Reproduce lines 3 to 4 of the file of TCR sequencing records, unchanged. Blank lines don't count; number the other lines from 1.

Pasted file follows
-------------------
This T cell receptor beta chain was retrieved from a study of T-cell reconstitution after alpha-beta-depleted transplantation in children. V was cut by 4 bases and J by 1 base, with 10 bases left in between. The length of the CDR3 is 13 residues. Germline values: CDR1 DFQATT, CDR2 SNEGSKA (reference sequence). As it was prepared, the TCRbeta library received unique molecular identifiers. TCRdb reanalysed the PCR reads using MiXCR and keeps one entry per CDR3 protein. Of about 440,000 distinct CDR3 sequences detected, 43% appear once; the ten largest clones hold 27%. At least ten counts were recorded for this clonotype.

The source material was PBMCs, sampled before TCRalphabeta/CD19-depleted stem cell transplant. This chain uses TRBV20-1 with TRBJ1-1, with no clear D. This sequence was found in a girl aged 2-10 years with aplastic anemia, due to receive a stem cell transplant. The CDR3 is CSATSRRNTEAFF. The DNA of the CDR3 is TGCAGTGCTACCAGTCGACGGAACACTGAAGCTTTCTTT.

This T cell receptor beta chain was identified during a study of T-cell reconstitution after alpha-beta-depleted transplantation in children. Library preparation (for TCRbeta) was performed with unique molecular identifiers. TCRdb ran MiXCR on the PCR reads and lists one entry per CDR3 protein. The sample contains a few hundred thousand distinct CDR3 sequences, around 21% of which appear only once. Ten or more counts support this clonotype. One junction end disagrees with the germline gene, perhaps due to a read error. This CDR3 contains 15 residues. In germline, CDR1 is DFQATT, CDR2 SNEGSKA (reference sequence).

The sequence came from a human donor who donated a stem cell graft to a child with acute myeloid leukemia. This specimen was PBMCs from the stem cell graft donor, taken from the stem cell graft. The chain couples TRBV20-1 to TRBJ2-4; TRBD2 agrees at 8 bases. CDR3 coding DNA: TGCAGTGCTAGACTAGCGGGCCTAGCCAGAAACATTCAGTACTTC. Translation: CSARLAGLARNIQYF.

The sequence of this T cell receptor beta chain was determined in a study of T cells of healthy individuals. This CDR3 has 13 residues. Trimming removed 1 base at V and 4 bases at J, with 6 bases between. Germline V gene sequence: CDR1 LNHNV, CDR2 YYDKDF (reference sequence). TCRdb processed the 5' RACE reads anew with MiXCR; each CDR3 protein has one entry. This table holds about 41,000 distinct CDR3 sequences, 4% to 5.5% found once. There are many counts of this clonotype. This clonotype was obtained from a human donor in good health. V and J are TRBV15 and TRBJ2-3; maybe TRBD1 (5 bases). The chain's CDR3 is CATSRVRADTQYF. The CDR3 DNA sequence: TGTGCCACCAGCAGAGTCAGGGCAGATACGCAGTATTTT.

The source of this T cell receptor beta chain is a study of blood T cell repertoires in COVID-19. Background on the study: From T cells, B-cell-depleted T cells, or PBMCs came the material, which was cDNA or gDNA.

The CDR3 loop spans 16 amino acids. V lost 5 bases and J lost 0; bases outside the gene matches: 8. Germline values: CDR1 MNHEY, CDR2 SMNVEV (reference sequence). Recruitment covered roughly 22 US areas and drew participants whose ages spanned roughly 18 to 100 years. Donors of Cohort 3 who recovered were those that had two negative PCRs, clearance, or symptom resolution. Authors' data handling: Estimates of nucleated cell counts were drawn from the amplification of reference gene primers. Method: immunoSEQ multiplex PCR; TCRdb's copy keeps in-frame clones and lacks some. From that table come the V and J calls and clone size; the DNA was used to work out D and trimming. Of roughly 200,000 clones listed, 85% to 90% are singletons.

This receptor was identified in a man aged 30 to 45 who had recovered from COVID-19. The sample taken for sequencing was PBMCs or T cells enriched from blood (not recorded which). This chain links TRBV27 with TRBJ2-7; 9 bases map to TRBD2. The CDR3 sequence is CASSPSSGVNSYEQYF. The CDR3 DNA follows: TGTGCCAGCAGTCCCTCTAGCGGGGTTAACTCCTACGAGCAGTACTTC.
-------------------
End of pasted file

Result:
This T cell receptor beta chain was identified during a study of T-cell reconstitution after alpha-beta-depleted transplantation in children. Library preparation (for TCRbeta) was performed with unique molecular identifiers. TCRdb ran MiXCR on the PCR reads and lists one entry per CDR3 protein. The sample contains a few hundred thousand distinct CDR3 sequences, around 21% of which appear only once. Ten or more counts support this clonotype. One junction end disagrees with the germline gene, perhaps due to a read error. This CDR3 contains 15 residues. In germline, CDR1 is DFQATT, CDR2 SNEGSKA (reference sequence).

The sequence came from a human donor who donated a stem cell graft to a child with acute myeloid leukemia. This specimen was PBMCs from the stem cell graft donor, taken from the stem cell graft. The chain couples TRBV20-1 to TRBJ2-4; TRBD2 agrees at 8 bases. CDR3 coding DNA: TGCAGTGCTAGACTAGCGGGCCTAGCCAGAAACATTCAGTACTTC. Translation: CSARLAGLARNIQYF.